Poverty and the pandemic

Poverty and the pandemic

When Covid-19 shut down large sectors of the U.S. economy, forecasters predicted a sharp increase in poverty and economic hardship. But two new studies say those fears were premature, thanks to the unprecedented amount of federal aid delivered through the CARES Act. The New York Times’ Jason DeParle reports that the $600 per week boost in unemployment benefits—set to expire on July 31st—have allowed millions of families to make ends meet.

The (Columbia University) researchers estimate the CARES Act will increase safety net spending this year by $460 billion, more than what the government spent all last year to support the incomes of families that are not elderly. … In a separate study, Bruce D. Meyer and Jeehoon Han of the University of Chicago and James X. Sullivan of Notre Dame, analyzing Census Bureau survey data, found that incomes rose among needy Americans in April, despite cresting unemployment, as government payments began.

Reality check: Millions of struggling families were left out of the CARES Act, including immigrant families. Still, the data shows the critical importance of a strong safety net, and the importance of Congress acting quickly to pass another stimulus bill before the enhanced unemployment aid expires. 


Putting the brakes on new tax breaks
Leading House Republicans in the state Legislature are using long-discredited arguments to promote a series of business tax breaks as a way to boost Louisiana’s economy. But the plans are meeting resistance in the Senate, where members are worried about the revenue shortfalls that would result. Nola.com | The Advocate’s Tyler Bridges points out that irresponsible tax policies are what helped create the structural deficits that took a full decade to resolve. 

“We’re not like the federal government,” (Senate Revenue & Fiscal Affairs Committee Chairman Brett) Allain said in an interview afterward. “We can’t print money. We have to balance the budget at the end of the day.” … Legislators have been handing out more and more tax breaks for years, always in the name of creating jobs and investment. The giveaways have not generated enough economic activity to solve the state’s ongoing budget problems, however.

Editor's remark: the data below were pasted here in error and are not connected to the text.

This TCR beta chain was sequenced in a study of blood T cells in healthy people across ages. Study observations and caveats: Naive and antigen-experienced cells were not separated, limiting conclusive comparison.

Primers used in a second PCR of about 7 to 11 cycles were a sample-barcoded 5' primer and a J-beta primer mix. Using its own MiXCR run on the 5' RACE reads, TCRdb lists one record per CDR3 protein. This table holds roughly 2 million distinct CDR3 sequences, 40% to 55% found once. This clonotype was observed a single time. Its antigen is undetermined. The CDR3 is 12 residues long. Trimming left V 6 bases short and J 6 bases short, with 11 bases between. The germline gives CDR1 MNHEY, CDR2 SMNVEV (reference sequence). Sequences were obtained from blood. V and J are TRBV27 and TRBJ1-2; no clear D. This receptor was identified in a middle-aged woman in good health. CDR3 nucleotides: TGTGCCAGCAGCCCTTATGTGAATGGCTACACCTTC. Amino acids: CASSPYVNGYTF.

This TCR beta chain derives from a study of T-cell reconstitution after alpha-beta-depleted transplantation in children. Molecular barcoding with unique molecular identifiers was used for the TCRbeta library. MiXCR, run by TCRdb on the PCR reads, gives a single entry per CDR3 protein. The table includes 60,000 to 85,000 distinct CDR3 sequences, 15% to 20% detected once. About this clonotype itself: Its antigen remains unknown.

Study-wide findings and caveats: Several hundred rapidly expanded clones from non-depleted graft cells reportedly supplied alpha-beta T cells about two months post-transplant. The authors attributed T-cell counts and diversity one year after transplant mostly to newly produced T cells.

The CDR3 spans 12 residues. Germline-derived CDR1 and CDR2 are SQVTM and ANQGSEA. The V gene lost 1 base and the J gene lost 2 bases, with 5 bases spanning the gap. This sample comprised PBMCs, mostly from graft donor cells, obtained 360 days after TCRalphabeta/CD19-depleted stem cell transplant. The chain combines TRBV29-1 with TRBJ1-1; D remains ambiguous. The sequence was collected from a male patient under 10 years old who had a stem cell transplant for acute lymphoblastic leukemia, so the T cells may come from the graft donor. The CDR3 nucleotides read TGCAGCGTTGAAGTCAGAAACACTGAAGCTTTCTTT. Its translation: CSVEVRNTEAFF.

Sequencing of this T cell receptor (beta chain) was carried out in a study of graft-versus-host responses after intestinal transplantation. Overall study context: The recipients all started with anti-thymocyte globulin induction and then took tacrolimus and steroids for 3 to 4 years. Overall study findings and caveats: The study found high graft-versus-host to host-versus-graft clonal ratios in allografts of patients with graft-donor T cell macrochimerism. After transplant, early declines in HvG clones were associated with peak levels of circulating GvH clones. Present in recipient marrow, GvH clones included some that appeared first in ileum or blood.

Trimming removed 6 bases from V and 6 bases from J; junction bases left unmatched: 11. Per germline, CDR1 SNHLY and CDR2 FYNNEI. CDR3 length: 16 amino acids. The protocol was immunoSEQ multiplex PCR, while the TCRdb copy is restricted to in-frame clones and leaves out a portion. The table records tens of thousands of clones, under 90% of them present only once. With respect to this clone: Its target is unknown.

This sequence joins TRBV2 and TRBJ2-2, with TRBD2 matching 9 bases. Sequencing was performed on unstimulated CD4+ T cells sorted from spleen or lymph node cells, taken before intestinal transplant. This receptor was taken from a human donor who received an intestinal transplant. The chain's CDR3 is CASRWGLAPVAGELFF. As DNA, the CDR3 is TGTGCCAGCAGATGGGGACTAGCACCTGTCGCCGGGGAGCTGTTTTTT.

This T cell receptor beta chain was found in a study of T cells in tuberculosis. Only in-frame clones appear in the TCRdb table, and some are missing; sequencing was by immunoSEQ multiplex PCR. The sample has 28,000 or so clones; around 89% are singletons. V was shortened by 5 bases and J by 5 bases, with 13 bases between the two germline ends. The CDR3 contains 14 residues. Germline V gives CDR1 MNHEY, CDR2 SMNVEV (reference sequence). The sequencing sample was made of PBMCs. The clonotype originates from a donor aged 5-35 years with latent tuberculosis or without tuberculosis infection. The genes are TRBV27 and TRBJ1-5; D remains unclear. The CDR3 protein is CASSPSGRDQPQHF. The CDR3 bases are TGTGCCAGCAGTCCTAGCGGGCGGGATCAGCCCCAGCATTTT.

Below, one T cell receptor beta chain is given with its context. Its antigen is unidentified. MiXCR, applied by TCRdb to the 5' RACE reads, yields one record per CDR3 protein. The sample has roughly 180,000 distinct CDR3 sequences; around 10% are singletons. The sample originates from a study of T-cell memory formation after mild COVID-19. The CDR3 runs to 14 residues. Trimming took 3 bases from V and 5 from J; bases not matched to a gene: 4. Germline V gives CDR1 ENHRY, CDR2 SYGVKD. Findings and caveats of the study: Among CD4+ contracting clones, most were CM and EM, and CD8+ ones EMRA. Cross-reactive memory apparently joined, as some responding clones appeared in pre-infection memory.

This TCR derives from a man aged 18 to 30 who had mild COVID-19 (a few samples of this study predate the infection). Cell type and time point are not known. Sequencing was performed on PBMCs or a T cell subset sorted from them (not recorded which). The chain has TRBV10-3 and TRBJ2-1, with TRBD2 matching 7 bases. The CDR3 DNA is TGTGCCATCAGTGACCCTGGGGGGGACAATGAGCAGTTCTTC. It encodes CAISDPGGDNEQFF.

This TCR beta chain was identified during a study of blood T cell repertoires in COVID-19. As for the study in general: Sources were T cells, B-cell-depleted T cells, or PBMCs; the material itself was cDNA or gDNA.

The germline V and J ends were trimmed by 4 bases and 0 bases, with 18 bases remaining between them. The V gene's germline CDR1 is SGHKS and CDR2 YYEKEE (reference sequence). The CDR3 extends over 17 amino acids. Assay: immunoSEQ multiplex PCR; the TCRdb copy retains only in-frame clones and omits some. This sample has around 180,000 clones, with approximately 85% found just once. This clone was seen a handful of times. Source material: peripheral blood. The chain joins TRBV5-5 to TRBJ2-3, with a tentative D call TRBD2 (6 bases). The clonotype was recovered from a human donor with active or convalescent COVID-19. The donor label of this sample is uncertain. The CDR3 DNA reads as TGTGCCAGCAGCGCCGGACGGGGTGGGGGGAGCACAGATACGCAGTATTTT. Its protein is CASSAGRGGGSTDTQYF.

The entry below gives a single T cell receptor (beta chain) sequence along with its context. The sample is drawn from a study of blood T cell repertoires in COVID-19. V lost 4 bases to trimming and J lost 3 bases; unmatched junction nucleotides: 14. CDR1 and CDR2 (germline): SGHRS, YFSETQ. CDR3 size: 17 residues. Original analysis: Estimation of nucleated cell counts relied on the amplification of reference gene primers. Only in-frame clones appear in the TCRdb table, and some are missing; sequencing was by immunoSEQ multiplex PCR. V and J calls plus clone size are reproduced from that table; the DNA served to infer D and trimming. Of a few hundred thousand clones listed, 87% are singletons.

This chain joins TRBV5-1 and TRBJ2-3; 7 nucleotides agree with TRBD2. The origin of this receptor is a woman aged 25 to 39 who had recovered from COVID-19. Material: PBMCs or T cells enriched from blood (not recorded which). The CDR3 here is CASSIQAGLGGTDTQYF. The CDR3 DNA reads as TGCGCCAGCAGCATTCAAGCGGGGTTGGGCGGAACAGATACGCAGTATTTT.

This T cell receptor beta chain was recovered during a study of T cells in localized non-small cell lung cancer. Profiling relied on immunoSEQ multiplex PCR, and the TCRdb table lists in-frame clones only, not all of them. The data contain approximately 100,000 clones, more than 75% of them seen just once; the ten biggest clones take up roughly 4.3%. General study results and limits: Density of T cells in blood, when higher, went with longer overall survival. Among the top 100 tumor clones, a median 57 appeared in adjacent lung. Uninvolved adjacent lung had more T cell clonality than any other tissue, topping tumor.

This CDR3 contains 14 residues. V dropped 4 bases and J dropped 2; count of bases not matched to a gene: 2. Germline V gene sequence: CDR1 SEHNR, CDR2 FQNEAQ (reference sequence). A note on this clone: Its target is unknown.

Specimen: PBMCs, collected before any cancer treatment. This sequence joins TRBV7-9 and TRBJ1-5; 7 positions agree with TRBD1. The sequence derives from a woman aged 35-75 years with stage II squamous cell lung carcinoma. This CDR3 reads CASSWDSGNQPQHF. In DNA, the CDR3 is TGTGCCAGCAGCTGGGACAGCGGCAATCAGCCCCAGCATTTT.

“Yes, Black Lives Matter”
The killing of George Floyd by Minneapolis police last month has reinvigorated the Black Lives Matter movement and sparked a long-overdue national conversation about structural racism. Thousands of organizations, large and small, have weighed in to show solidarity with the protesters and call for reform. Those voices now include Louisiana’s largest print media outlet, as the Times-Picayune | Baton Rouge Advocate editorial board had this to say:

Yes, Black Lives Matter. This isn’t a question. This isn’t up for debate. The facts are clear. Every citizen in this nation matters, but it’s clear that, despite several good efforts and some important progress across decades, Black lives are not yet close to achieving the equality and justice they deserve. … It’s time for us to do more, much more, to address these inequities. For too long, we have given limited attention to what we must recognize as foundational, institutional and structural racism.


Rich consumer, poor consumer
As America’s economy has shifted in recent decades to become more reliant on service industry jobs, the economic fortunes of low-wage workers have become much more reliant on the spending habits of the rich. When wealthy households stopped their spending during the Covid-19 shutdown, it had a devastating effect on workers. Emily Badger and Alicia Parlapiano report for The New York Times’ Upshot blog

For the highest-income quarter, spending has recovered much more slowly, after falling by 36 percent at the lowest point. “It’s not just that it’s somewhat bigger in percentage terms,” Mr. (Raj) Chetty said of shifts by the rich. “In absolute dollars, that’s like half of the game.” The researchers point to several curious patterns tied to that fact: Unemployment claims have been high in rich counties that were largely immune to the last recession. And lower-income Americans living in those richer counties have been hit particularly hard. Their spending fell further than the spending of lower-income workers in poorer counties.


Number of the Day
15.4 million – Number of people in America excluded from CARES Act stimulus payments because of their immigration status. This includes about 10 million undocumented immigrants, and more than 5 million children and spouses who are citizens or legal residents. (Source: Migration Policy Institute via New York Times)